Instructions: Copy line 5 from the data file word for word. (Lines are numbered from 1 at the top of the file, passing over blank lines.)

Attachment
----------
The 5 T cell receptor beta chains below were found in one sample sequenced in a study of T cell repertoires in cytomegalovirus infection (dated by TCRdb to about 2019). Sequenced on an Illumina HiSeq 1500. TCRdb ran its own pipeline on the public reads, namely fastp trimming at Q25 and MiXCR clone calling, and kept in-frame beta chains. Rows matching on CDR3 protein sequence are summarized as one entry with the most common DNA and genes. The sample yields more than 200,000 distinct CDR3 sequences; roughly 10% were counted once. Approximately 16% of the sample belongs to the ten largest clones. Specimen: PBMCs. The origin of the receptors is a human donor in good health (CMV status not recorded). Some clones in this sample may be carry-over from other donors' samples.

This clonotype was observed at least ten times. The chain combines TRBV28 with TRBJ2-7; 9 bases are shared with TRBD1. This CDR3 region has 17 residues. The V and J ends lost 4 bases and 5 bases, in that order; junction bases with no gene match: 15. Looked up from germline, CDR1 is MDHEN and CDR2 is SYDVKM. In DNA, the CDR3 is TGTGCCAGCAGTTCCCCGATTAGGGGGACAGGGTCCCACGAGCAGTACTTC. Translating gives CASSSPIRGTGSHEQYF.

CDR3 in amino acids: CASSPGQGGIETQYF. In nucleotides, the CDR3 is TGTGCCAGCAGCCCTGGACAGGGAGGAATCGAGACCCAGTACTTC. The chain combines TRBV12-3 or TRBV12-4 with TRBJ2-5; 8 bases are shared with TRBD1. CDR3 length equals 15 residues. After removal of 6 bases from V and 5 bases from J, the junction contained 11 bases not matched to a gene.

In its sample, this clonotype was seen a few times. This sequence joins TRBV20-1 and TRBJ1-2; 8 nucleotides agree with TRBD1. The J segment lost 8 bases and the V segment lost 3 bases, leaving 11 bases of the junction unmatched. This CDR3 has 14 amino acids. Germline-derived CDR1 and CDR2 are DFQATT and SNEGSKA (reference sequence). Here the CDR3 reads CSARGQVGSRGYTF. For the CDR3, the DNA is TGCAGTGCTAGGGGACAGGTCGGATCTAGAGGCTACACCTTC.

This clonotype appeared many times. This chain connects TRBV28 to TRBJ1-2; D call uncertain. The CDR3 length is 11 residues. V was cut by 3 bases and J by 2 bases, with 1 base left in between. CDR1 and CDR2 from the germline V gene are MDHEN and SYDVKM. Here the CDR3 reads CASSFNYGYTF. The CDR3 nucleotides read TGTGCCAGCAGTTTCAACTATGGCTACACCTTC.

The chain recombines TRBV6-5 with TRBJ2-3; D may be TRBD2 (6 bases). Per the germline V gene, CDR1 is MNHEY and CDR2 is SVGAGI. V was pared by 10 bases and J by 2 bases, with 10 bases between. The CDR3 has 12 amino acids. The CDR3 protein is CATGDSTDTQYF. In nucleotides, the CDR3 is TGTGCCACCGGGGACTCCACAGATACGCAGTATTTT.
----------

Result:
This clonotype appeared many times. This chain connects TRBV28 to TRBJ1-2; D call uncertain. The CDR3 length is 11 residues. V was cut by 3 bases and J by 2 bases, with 1 base left in between. CDR1 and CDR2 from the germline V gene are MDHEN and SYDVKM. Here the CDR3 reads CASSFNYGYTF. The CDR3 nucleotides read TGTGCCAGCAGTTTCAACTATGGCTACACCTTC.